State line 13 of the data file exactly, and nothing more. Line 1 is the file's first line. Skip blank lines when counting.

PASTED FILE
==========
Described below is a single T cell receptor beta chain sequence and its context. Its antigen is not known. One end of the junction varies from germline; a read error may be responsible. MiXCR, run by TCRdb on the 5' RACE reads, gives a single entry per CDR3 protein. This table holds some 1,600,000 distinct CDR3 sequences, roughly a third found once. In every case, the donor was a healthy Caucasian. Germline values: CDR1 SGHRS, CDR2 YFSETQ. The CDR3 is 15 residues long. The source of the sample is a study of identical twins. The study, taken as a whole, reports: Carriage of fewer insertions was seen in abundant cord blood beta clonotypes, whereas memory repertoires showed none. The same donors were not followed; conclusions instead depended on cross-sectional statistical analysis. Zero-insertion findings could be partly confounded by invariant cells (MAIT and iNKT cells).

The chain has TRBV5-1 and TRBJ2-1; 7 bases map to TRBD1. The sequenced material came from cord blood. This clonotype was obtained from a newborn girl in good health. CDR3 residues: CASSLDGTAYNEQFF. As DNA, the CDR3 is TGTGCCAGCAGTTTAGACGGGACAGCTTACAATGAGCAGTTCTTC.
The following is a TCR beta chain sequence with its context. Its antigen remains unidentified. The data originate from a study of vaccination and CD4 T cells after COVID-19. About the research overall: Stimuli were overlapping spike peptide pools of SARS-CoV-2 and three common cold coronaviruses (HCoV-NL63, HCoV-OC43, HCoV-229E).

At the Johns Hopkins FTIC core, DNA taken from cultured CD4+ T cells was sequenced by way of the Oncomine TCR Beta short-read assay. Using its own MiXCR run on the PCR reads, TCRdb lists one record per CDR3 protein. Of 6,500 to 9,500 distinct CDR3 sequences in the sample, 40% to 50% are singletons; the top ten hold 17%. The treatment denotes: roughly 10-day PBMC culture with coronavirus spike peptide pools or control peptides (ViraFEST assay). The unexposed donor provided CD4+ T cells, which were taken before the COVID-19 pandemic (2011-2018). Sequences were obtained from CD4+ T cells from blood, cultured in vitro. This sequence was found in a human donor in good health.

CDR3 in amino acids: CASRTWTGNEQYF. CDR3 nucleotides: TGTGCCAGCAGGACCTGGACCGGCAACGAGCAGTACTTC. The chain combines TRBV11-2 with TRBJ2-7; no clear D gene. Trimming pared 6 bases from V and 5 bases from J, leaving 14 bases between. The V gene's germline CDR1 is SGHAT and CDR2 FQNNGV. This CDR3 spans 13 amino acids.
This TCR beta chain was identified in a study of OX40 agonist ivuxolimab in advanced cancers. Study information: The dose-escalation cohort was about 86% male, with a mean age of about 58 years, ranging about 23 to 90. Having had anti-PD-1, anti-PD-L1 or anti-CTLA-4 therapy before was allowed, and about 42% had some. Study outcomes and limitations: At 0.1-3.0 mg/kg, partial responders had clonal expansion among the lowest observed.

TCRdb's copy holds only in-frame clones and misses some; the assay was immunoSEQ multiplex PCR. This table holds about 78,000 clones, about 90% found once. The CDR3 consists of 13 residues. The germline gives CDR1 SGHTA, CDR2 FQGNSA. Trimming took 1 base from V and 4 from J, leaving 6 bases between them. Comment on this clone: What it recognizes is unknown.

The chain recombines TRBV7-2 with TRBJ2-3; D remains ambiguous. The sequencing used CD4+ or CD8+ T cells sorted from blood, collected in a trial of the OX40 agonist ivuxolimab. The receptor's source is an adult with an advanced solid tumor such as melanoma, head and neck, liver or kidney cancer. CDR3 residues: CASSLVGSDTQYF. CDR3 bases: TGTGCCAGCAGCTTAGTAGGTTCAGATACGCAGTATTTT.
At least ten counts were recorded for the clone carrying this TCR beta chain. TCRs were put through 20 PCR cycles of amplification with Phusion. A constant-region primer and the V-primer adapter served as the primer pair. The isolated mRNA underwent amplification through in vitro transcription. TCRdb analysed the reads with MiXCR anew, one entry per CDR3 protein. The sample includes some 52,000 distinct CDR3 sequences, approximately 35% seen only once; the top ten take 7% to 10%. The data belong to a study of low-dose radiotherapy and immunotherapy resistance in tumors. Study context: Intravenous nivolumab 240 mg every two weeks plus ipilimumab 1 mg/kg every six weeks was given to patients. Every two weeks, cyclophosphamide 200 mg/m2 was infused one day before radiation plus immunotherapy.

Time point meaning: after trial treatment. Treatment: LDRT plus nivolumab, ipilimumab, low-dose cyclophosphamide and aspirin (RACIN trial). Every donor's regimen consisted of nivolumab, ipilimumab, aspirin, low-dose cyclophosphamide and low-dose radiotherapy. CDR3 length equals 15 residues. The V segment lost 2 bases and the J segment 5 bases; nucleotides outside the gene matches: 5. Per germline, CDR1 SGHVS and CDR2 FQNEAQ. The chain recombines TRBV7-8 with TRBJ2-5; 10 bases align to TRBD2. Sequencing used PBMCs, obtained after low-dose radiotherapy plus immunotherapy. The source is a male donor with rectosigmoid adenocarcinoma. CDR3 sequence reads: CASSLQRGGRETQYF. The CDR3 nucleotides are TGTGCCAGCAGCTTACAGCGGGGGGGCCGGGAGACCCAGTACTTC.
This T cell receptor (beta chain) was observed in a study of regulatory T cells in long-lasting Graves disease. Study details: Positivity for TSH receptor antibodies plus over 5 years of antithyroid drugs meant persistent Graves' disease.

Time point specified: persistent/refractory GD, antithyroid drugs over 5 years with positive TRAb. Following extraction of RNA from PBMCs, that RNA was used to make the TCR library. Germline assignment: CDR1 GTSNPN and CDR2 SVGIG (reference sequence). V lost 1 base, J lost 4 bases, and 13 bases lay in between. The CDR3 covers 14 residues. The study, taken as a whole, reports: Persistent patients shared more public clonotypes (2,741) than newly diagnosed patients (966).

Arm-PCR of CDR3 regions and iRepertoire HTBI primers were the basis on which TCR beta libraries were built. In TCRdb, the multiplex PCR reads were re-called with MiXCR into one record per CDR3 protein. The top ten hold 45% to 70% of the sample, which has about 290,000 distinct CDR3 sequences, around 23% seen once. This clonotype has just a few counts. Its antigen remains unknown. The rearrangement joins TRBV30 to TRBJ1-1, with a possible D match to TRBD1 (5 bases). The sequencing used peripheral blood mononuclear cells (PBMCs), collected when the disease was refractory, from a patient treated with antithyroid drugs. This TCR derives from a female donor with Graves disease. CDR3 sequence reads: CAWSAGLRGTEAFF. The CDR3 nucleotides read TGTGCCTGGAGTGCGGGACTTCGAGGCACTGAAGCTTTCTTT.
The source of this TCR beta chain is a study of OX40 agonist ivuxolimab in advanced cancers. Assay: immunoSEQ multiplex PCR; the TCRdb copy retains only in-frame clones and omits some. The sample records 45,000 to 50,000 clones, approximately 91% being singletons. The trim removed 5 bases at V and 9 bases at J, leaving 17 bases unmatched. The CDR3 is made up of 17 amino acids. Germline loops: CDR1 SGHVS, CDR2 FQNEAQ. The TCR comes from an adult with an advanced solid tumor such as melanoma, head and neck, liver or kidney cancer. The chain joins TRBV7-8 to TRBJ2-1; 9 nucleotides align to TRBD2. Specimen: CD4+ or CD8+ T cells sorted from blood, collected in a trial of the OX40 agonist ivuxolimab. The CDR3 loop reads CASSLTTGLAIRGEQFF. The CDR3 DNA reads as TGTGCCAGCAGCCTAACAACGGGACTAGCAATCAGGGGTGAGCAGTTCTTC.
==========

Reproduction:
Arm-PCR of CDR3 regions and iRepertoire HTBI primers were the basis on which TCR beta libraries were built. In TCRdb, the multiplex PCR reads were re-called with MiXCR into one record per CDR3 protein. The top ten hold 45% to 70% of the sample, which has about 290,000 distinct CDR3 sequences, around 23% seen once. This clonotype has just a few counts. Its antigen remains unknown. The rearrangement joins TRBV30 to TRBJ1-1, with a possible D match to TRBD1 (5 bases). The sequencing used peripheral blood mononuclear cells (PBMCs), collected when the disease was refractory, from a patient treated with antithyroid drugs. This TCR derives from a female donor with Graves disease. CDR3 sequence reads: CAWSAGLRGTEAFF. The CDR3 nucleotides read TGTGCCTGGAGTGCGGGACTTCGAGGCACTGAAGCTTTCTTT.